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Habdul Hazeez
Habdul Hazeez

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Security news weekly round-up - 1st January 2021


This week it's mostly about malware.

2020 had its share of memorable hacks and breaches. Here are the top 10

The year 2020 was a memorable one for all to remember. Multiple sectors were affected by the COVID-19 pandemic (and still are) but that does not mean hackers went on vacation.

The article lists some hacks and breaches that occurred during the year which affected multiple big names in the tech industry Twitter, Nintendo, FireEye e.t.c.

Some hacks include:

GitHub-hosted malware calculates Cobalt Strike payload from Imgur pic

When I read that article title, I had one thing in mind: Human being are crafty creatures.

The malware uses Word files which downloads a PowerShell script from GitHub which further downloads a legitimate image from Imgur to decode the Cobalt Strike payload.

Multi-platform card skimmer found on Shopify, BigCommerce stores

The advancement in technology has led to advancement in attacks against these technologies. Furthermore, the article title is a good summary of the article itself.

Excerpt from the article:

This new skimmer (also known as a Magecart script) can also abuse hosted e-commerce systems such as Shopify and BigCommerce, as researchers at Dutch cyber-security company Sansec found, even though they do not provide support for custom checkout pages scripts.

It does that by displaying a fake payment page before the customers land on the real checkout form and using a keylogger to intercept payment and personal information.

A Google Docs Bug Could Have Allowed Hackers See Your Private Documents

Kindly ignore the typo in the article's title 🤭.

Excerpt from the article:

Google has patched a bug in its feedback tool incorporated across its services that could be exploited by an attacker to potentially steal screenshots of sensitive Google Docs documents simply by embedding them in a malicious website.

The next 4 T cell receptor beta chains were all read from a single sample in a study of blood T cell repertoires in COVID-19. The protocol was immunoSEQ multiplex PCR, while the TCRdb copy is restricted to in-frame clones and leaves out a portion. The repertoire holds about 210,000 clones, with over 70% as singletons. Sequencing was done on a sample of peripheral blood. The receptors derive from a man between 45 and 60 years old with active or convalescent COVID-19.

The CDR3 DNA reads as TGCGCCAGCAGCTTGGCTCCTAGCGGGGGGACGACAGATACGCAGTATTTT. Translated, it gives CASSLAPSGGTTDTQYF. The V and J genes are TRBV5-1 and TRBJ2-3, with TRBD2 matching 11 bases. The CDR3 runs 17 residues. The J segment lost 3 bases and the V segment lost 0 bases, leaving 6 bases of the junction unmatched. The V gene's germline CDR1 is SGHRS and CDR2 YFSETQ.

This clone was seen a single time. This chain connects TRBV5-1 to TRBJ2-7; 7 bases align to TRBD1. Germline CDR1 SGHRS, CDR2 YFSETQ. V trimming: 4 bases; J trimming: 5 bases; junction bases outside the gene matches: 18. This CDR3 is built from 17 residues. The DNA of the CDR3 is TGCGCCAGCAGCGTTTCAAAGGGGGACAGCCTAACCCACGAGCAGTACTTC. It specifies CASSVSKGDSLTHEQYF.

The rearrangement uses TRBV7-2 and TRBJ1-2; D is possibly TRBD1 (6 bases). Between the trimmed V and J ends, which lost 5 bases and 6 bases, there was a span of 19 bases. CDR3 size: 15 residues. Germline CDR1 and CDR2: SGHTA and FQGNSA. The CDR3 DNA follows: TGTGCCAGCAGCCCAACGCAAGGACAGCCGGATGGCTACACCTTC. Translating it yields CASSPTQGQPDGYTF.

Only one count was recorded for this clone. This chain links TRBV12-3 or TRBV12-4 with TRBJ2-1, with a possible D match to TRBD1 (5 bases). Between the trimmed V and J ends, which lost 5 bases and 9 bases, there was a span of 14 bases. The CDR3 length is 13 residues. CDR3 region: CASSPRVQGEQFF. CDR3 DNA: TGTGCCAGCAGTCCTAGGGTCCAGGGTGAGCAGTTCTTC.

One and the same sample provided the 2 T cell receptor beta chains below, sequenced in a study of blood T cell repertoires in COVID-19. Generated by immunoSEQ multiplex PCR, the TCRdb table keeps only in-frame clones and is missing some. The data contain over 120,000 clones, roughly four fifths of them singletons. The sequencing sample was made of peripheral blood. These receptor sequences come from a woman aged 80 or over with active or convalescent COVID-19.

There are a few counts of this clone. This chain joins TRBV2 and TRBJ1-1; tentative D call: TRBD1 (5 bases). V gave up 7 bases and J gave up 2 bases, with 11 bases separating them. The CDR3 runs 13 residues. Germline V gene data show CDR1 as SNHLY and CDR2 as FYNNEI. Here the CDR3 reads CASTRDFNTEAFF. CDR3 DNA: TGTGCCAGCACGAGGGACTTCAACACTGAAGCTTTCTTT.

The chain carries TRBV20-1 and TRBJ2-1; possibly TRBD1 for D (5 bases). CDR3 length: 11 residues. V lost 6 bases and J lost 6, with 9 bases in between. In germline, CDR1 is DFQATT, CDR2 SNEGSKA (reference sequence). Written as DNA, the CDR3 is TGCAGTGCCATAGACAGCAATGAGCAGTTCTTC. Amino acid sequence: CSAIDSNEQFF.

The flaw was discovered on July 9 by security researcher Sreeram KL, for which he was awarded $3133.70 as part of Google's Vulnerability Reward Program.

Ransomware Is Headed Down a Dire Path

It's a long read, but please find time out of no time to read it.

Excerpt from the article:

Ransomware has been around for decades, and it's a fairly straightforward attack: Hackers distribute malware that mass-encrypts data or otherwise blocks access to a target's systems, and then demand payment to release the digital hostages. It's a well-known threat, but one that's difficult to eradicate—something as simple as clicking a link or downloading a malicious attachment could give attackers the foothold they need.

AutoHotkey-Based Password Stealer Targeting US, Canadian Banking Users

One word: Stay safe. (two words actually 🙃)

Excerpt from the article:

AutoHotkey is an open-source custom scripting language for Microsoft Windows aimed at providing easy hotkeys for macro-creation and software automation that allows users to automate repetitive tasks in any Windows application.

Customers of financial institutions in the US and Canada are among the primary targets for credential exfiltration, with a specific focus on banks such as Scotiabank, Royal Bank of Canada, HSBC, Alterna Bank, Capital One, Manulife, and EQ Bank. Also included in the list is an Indian banking firm ICICI Bank.

New warning issued over COVID‑19 vaccine fraud, cyberattacks

The title says it all. Please read it.

Excerpt from the article:

The warning notes that “cybercriminals, including ransomware operators, will continue to exploit the COVID-19 pandemic alongside legitimate efforts to develop, distribute, and administer vaccines”. With that in mind, FinCEN urged banks and other financial institutions to keep an eye out for ransomware targeting vaccine distribution and the supply chains required to manufacture the vaccines.


Cover photo by Jazmin Quaynor on Unsplash.


This is the first article in this series for the year 2021 therefore, Happy New year wherever you might be. Thanks for reading.

That's it for this week, I'll see you next Friday.

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